Getting down to (small) business

Getting down to (small) business

Small Business people are a notoriously difficult group to involve in market research. They’re time poor and naturally committed first and foremost to running their businesses, not participating in focus groups or completing surveys. So, running an online research community amongst small business owners is not without its challenges. Unlike consumer communities where everyone seems eager to talk any time, small businesses need to find spare time, and more often than not it’s rare.

With this in mind, it’s probably worthwhile understanding a couple of the key differences when it comes to managing a small business online research community.

1. Recruitment will always be a challenge irrespective of methodology. However, significantly more time is required to populate a small business community compared with a consumer community. The main obstacle to overcome is converting screened small business respondents into active community members. They need to have a clear understanding of what is required of them in terms of time and contribution, to maximize the value of each member of the community.

2. Response times and participation rates in discussions are relatively lower than in consumer communities. Typically, the majority of responses to a discussion in a consumer community come within a day of posting the topic. In comparison, small business communities may take up to a week for most members to respond. They’re less likely to login everyday and there can be distinct patterns in when people login – for instance early morning or after business hours.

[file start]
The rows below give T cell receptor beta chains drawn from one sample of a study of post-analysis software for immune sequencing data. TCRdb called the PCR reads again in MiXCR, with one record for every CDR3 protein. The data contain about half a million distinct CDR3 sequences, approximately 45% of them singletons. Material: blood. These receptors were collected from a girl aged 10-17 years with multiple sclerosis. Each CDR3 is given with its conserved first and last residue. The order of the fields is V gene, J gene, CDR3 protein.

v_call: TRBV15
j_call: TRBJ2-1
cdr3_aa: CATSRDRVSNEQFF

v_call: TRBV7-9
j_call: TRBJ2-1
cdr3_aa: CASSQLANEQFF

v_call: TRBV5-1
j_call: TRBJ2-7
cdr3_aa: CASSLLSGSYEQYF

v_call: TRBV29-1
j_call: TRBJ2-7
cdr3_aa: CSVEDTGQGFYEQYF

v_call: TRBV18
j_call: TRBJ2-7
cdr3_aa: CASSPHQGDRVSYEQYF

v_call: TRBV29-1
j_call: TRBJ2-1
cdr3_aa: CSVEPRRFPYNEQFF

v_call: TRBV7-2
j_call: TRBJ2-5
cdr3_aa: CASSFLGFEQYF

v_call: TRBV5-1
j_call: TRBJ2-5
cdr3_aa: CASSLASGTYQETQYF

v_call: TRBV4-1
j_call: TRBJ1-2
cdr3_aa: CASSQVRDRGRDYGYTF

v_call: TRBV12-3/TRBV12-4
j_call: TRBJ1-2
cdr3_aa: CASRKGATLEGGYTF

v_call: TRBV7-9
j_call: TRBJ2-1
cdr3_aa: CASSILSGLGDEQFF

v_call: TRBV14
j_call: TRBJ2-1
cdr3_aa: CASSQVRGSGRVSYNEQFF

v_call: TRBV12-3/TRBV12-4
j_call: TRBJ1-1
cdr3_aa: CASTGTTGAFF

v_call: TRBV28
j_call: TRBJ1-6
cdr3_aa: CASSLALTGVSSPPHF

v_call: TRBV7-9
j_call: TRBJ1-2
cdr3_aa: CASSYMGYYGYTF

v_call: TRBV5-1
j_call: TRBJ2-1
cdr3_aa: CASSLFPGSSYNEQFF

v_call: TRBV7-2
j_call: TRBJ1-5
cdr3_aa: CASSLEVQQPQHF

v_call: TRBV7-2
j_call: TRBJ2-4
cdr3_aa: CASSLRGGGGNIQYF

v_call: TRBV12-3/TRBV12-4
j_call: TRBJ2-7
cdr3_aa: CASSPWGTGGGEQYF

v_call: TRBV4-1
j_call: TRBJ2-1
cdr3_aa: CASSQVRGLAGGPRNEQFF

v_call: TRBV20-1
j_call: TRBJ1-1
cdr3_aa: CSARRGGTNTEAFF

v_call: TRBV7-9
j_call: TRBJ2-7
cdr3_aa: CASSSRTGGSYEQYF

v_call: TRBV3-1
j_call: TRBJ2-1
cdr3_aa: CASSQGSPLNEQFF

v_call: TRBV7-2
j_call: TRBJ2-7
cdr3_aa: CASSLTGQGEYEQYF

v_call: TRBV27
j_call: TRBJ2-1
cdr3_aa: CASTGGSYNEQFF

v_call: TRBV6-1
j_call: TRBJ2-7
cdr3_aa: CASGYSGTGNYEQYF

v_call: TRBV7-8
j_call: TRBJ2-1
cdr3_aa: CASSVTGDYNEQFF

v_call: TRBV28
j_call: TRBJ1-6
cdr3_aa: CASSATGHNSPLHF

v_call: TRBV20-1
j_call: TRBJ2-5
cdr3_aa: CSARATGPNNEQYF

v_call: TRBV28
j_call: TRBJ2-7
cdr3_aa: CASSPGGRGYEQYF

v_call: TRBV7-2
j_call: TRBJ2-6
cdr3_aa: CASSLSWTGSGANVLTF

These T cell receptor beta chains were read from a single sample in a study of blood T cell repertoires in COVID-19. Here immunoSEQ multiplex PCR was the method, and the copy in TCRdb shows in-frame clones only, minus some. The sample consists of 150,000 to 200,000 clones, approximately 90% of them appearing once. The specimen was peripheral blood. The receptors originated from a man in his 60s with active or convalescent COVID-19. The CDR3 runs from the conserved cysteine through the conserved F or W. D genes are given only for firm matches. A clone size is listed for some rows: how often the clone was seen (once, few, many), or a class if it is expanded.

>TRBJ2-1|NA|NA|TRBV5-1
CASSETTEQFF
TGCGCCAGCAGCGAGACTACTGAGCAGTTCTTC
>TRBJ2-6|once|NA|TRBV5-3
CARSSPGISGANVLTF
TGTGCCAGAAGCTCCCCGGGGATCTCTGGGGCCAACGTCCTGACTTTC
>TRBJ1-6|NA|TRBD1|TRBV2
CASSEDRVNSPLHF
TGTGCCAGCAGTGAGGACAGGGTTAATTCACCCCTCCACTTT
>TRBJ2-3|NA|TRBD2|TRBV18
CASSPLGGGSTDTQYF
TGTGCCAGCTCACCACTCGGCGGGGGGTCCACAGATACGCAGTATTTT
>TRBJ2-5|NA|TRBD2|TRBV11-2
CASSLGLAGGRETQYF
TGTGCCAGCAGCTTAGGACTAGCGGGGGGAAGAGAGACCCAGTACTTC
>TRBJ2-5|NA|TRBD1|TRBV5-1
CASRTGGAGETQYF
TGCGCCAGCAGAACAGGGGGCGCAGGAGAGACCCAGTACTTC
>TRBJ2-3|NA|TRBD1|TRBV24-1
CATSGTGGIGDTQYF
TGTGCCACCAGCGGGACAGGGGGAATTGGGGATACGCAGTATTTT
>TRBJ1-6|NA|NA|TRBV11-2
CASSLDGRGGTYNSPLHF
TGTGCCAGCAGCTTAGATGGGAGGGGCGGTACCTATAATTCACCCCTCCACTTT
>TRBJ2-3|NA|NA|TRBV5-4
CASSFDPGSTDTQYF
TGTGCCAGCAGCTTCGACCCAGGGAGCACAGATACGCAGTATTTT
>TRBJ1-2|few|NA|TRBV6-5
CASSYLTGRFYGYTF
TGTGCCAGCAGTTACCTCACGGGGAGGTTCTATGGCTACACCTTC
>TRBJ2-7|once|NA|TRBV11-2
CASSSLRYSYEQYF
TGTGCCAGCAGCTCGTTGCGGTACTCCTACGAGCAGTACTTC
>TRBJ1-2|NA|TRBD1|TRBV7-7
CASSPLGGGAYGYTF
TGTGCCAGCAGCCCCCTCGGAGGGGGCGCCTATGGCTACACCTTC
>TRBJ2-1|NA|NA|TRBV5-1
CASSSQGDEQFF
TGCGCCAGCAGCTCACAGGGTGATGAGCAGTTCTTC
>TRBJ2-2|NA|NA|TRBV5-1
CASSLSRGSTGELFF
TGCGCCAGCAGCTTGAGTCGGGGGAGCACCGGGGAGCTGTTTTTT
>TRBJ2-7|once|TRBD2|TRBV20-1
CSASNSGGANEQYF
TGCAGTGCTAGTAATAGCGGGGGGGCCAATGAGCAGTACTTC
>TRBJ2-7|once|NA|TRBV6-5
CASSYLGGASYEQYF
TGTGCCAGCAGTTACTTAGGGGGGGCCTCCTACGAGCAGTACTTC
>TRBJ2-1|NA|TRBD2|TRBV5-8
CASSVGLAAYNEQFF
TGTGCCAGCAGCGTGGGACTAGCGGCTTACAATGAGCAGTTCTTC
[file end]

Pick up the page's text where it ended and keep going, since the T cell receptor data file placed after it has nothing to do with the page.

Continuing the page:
3. With less time on their hands, small business people may be more selective about the types of discussions they participate in. The discussions topics need to have a high degree of relevance to them individually and be quick and easy to respond to.

4. Individual ‘storytelling’ is a good way to engage small business people in conversations. Their backgrounds and businesses might be unique, but there are often similarities in experiences and the challenges of running a small business – the sharing of which creates affinity amongst members.

5. Some small business people may be less familiar with online research and/or participating in social media, if they’ve always been busy running their businesses. More time may be required for individuals to get into the swing of the process and feel comfortable with engaging with unknown others online.

On that last point, there’s a great blog series from Matt Rhodes at FreshNetworks on Social Media for Small Business, as well as some practical tips from Craig Reardon on how to participate in Social Media.

In the meantime, we’re going to keep talking to small business people online, in their time.

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